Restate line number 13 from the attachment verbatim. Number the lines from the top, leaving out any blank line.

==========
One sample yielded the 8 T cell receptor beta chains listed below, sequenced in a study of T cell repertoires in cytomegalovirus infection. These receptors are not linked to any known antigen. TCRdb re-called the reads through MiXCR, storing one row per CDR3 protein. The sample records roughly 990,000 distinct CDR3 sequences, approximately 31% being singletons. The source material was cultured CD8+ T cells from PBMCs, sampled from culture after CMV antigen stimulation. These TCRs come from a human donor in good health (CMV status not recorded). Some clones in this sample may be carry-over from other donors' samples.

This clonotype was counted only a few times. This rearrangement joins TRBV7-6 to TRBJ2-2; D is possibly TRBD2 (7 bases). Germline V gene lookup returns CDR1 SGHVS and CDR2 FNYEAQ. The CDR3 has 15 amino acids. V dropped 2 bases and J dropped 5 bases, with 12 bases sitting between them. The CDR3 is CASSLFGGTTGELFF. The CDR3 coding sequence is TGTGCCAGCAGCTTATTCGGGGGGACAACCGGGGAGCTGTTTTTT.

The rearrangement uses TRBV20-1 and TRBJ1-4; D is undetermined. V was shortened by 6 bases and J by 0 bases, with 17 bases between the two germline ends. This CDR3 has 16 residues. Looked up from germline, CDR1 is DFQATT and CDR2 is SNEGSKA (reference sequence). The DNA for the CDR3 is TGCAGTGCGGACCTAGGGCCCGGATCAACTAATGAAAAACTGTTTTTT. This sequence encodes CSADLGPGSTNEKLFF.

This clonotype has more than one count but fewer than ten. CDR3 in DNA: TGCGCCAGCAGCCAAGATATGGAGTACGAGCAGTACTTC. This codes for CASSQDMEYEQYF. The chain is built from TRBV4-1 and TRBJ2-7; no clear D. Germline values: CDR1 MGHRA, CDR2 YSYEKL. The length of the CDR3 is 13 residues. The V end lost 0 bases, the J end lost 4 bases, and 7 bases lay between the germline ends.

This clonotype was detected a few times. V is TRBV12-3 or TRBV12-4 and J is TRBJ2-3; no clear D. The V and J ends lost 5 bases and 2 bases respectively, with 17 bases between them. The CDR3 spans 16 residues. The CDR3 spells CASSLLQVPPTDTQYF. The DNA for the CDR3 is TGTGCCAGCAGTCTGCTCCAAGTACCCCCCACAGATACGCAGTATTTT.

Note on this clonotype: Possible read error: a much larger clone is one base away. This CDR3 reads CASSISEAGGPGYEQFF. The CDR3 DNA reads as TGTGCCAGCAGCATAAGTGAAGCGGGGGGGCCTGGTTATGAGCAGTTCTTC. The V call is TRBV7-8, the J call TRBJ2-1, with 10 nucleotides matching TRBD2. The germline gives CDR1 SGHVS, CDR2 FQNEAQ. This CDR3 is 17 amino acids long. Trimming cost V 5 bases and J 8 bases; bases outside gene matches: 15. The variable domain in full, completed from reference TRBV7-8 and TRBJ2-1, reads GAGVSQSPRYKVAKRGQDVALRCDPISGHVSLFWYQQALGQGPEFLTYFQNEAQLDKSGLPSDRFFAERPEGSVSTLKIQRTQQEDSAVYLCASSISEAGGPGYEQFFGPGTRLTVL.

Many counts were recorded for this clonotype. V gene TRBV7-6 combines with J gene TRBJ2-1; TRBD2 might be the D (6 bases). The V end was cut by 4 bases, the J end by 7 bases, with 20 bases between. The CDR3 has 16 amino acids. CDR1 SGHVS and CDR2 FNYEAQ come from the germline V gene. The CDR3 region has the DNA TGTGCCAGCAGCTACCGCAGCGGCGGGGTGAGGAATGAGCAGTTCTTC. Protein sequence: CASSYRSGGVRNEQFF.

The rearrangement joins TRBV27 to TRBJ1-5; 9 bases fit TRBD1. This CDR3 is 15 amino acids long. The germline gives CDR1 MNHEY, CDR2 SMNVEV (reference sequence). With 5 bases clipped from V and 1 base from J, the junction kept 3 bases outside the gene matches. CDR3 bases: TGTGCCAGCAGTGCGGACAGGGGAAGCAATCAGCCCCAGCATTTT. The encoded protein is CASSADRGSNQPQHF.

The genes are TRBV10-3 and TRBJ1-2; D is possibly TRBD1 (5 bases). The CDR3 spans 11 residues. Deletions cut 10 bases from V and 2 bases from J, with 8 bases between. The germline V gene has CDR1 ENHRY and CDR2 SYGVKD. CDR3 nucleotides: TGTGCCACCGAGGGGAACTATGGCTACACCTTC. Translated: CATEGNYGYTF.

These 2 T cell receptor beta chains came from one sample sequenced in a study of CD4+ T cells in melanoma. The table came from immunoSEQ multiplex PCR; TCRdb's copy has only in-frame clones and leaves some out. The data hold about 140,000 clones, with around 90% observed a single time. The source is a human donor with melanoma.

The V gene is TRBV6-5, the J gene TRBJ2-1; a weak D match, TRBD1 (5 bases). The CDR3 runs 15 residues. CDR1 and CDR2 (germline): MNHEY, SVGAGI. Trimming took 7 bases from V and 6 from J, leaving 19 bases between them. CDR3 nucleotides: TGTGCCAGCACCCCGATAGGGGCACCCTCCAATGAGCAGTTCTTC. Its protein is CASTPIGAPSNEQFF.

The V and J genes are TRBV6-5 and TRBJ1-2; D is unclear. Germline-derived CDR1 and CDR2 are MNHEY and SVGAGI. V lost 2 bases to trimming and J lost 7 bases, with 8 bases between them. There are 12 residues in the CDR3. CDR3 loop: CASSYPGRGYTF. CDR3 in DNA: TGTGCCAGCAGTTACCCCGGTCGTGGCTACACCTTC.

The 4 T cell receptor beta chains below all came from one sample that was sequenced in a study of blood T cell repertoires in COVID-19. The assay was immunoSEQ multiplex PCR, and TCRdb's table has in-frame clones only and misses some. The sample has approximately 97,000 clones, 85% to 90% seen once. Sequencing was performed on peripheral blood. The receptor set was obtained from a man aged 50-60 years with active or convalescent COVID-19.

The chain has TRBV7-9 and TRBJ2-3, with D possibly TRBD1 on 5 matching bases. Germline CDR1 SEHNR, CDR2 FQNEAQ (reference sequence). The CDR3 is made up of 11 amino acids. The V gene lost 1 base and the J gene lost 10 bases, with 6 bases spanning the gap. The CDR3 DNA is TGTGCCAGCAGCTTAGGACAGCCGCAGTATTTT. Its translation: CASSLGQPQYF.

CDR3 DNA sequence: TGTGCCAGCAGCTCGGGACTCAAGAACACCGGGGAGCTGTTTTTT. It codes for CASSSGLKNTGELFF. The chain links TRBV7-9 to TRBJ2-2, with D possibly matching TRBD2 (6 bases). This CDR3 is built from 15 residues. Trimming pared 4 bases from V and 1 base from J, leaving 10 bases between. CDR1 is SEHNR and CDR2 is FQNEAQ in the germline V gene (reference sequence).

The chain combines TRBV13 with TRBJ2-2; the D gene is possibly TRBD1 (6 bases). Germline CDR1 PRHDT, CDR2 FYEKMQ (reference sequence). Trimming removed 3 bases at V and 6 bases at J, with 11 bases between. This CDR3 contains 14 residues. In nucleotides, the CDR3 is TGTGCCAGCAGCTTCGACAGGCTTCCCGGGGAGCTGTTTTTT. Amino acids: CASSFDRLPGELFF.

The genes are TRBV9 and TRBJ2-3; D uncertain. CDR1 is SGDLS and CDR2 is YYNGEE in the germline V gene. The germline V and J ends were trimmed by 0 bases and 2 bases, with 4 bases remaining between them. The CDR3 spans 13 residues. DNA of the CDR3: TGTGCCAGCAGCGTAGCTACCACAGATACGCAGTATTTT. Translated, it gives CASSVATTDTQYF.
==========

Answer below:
The 4 T cell receptor beta chains below all came from one sample that was sequenced in a study of blood T cell repertoires in COVID-19. The assay was immunoSEQ multiplex PCR, and TCRdb's table has in-frame clones only and misses some. The sample has approximately 97,000 clones, 85% to 90% seen once. Sequencing was performed on peripheral blood. The receptor set was obtained from a man aged 50-60 years with active or convalescent COVID-19.